VI. SEARCHING FOR A TRAIL
Soon the leader appeared, and Hubbard and George fired almost simultaneously. If ever there was a goose that had his goose cooked, it was that poor, unfortunate leader. One of the bullets from the .45-70 rifles that were aimed at him went through his neck, cutting the bone clean and leaving his head hanging by two little bits of skin. The other bullet bored a hole through his body, breaking both wings. I did not blame him when he keeled over. The leader disposed of, Hubbard and George again fired in quick succession, and two of the other geese dropped just as they were turning back upstream and vainly trying to rise on their wings, which were useless so soon after the moulting season. The second shot emptied George's rifle. He threw it down, grabbed a paddle and went after one of the birds, which, only slightly wounded, was flopping about in the water.
Meanwhile Hubbard had fired twice at the fourth goose and missed both times. His rifle also being empty now, he cast it aside, seized his pistol, ran around the bank and jumped into the water in time to head off the remaining goose as it was flopping upstream. That brought the goose between him and George, and the bird was so bewildered that Hubbard had time to fire at him twice with his pistol and kill him, while George effectually disposed of the wounded goose by swatting him over the head with the paddle. Thus all four birds were ours, and our exultation knew no bounds. We shouted, we threw our hats in the air and shouted again. Lifting the birds critically, we estimated that we had on hand about fifty pounds of goose meat.
More luck came to us that same day when we halted for luncheon at the foot of some rapid water. As soon as we stopped, Hubbard, as usual, cast a fly, and almost immediately landed a half-pound trout. Then, as fast as I could split them and George fry them, another and another, all big ones, fell a victim to his skill. The result was that we had all the trout we could eat that noon, and we ate a good many.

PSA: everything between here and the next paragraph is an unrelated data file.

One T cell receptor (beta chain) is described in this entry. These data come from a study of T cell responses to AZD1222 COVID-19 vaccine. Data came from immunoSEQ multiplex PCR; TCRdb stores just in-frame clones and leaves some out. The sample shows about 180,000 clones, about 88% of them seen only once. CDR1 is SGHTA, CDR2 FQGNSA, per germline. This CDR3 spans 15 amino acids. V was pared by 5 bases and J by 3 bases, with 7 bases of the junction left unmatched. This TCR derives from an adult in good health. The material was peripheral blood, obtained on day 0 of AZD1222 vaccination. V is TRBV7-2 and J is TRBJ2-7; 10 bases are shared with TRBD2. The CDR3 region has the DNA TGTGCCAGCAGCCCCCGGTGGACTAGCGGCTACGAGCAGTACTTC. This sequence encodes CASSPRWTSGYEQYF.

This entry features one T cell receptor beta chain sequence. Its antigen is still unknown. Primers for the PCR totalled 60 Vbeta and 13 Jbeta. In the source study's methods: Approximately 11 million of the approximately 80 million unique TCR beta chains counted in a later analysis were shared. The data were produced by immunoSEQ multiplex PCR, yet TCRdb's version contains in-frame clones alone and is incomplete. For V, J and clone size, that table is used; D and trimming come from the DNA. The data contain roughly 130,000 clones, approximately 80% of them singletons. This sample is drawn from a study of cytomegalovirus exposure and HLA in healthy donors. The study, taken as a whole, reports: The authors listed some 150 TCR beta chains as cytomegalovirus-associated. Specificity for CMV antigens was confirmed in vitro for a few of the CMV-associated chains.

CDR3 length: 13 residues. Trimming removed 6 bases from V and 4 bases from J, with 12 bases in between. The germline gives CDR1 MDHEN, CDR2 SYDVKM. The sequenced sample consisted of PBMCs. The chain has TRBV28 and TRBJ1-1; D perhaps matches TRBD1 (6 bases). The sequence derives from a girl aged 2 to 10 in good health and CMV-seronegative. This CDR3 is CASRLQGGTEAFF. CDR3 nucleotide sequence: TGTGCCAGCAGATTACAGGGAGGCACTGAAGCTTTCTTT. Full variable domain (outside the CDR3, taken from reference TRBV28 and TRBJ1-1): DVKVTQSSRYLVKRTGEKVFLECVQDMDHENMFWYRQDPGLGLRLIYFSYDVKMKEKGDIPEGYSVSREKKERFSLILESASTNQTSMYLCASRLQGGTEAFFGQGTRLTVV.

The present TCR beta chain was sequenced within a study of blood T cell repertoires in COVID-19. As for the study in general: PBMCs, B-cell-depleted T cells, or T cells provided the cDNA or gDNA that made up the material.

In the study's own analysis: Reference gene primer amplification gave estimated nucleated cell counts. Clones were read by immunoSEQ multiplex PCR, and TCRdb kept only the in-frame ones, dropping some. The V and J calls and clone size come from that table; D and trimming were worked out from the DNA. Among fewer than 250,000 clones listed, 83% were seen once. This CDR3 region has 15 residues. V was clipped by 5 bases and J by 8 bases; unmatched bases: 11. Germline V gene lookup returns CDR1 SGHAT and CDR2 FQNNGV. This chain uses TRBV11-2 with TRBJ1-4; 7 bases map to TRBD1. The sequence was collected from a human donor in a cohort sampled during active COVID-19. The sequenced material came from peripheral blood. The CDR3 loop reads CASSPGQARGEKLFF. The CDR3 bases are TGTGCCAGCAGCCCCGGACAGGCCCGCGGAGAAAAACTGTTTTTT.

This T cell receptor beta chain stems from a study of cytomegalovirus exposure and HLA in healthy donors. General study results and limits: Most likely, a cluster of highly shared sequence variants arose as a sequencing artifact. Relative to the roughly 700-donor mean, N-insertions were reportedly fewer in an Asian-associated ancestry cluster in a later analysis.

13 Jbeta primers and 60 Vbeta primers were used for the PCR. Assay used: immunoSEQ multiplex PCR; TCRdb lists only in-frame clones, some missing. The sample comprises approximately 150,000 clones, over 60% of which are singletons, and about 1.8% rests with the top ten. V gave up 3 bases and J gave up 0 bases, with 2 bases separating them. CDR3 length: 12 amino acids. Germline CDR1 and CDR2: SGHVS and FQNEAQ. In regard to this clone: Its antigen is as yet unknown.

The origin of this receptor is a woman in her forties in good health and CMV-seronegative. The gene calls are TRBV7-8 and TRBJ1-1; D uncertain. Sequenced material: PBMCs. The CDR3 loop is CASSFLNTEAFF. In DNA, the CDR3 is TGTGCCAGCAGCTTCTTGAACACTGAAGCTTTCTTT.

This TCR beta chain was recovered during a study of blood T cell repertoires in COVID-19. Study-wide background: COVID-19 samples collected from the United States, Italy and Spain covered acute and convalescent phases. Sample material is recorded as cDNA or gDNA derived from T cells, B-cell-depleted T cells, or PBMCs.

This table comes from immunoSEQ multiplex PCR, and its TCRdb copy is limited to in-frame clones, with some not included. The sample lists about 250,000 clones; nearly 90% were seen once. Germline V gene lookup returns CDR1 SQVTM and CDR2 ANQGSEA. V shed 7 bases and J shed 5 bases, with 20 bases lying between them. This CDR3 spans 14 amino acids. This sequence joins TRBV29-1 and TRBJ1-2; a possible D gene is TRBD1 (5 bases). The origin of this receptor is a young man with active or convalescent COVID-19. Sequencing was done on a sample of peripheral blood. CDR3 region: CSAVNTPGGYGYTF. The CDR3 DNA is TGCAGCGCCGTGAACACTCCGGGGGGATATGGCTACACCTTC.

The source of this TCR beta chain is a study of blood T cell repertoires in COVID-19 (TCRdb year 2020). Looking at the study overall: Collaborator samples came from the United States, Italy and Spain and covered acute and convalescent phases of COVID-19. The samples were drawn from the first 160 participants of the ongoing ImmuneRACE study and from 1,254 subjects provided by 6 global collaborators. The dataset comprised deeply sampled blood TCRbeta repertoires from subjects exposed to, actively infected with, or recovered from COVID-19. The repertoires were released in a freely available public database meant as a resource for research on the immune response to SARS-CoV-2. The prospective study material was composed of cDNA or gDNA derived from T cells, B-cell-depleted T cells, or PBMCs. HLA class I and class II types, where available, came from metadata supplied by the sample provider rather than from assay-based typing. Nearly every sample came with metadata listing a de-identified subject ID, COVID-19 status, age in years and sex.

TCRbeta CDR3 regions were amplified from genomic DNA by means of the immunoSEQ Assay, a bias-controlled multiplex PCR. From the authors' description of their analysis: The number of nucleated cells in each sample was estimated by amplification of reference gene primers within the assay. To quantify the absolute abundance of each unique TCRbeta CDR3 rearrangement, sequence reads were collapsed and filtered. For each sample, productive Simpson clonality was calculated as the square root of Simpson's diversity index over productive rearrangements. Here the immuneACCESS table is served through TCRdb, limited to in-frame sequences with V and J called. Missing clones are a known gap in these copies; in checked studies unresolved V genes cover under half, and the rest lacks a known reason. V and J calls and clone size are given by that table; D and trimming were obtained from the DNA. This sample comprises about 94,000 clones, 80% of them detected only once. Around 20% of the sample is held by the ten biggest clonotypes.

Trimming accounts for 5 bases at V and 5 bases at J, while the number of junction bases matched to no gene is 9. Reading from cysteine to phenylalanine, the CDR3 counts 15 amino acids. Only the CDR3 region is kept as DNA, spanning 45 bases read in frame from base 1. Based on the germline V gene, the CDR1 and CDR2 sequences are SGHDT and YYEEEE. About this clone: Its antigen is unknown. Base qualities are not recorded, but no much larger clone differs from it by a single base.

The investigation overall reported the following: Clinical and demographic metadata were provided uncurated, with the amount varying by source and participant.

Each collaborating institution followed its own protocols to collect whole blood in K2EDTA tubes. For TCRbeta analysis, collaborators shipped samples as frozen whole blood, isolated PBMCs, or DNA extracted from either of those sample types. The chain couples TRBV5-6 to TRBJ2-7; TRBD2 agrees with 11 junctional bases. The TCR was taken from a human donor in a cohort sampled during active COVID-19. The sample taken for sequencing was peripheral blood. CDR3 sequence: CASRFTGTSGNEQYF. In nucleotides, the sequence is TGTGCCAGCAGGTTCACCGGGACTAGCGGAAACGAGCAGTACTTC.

It was late in the afternoon when we reached the point where the two brooks joined to form Goose Creek. Our scouting was finished in less than two hours, and we went into camp early: for, as Hubbard expressed it, we were to have a "heap big feed," and George reminded us that it would take a good while to roast a goose. Our camp was pitched at the foot of a semi-barren ridge a half-mile above the junction of the brooks. George built a big fire - much bigger than usual. At the back he placed the largest green log he could find. Just in front of the fire, and at each side, he fixed a forked stake, and on these rested a cross pole. From the centre of the pole he suspended a piece of stout twine, which reached nearly to the ground, and tied the lower end into a noose.
Then it was that the goose, nicely prepared for cooking, was brought forth. Through it at the wings George stuck a sharp wooden pin, leaving the ends to protrude on each side. Through the legs he stuck a similar pin in a similar fashion. This being done, he slipped the noose at the end of the twine over the ends of one of the pins. And lo and behold! the goose was suspended before the fire.
It hung low - just high enough to permit the placing of a dish under it to catch the gravy. Now and then George gave it a twirl so that none of its sides might have reason to complain at not receiving its share of the heat. The lower end roasted first, seeing which, George took the goose off, reversed it and set it twirling again. After a time he sharpened a sliver of wood, stuck it into the goose and examined the wound critically.
"Smells like a Christmas goose when one goes through the kitchen dead hungry before dinner," said Hubbard.
"Um-m-n!" I commented.
In a little while George tried the sharp splinter again. Hubbard and I watched him anxiously. White juice followed the stick. Two hours had passed, and the goose was done!
Events now came crowding thick and fast. First, George put the steaming brown goose in his mixing basin, and deftly and rapidly disjointed it with his sheath knife. Meanwhile, with nervous haste, Hubbard and I had drawn our knives, and with the tin basin of goose before us, all three of us plumped down in a half-circle on the thick moss in the light of the bright-blazing fire. Many of the rules of etiquette were waived. We stood not on the order of our falling to, but fell to at once. We eat, and we eat, at first ravenously, then more slowly. With his mouth full of the succulent bird, George allowed he would rather have goose than caribou. "I prefer goose to anything else," said he, and proceeded to tell us of goose hunts "down the bay" and of divers big Indian feasts. At length all the goose was gone but one very small piece. "I'll eat that for a snack before I sleep," said George, as he started to put the giblets to stew for breakfast.
The fire died down until nothing remained save a heap of glowing embers. For a long time we sat in the darkness over an extra pot of tea. At first, silence; and then, while George and I puffed complacently on our pipes, Hubbard, who never smoked, entertained us with more of Kipling. "The Feet of the Young Men" was one of his favourites, and that night he put more than his usual feeling into the words: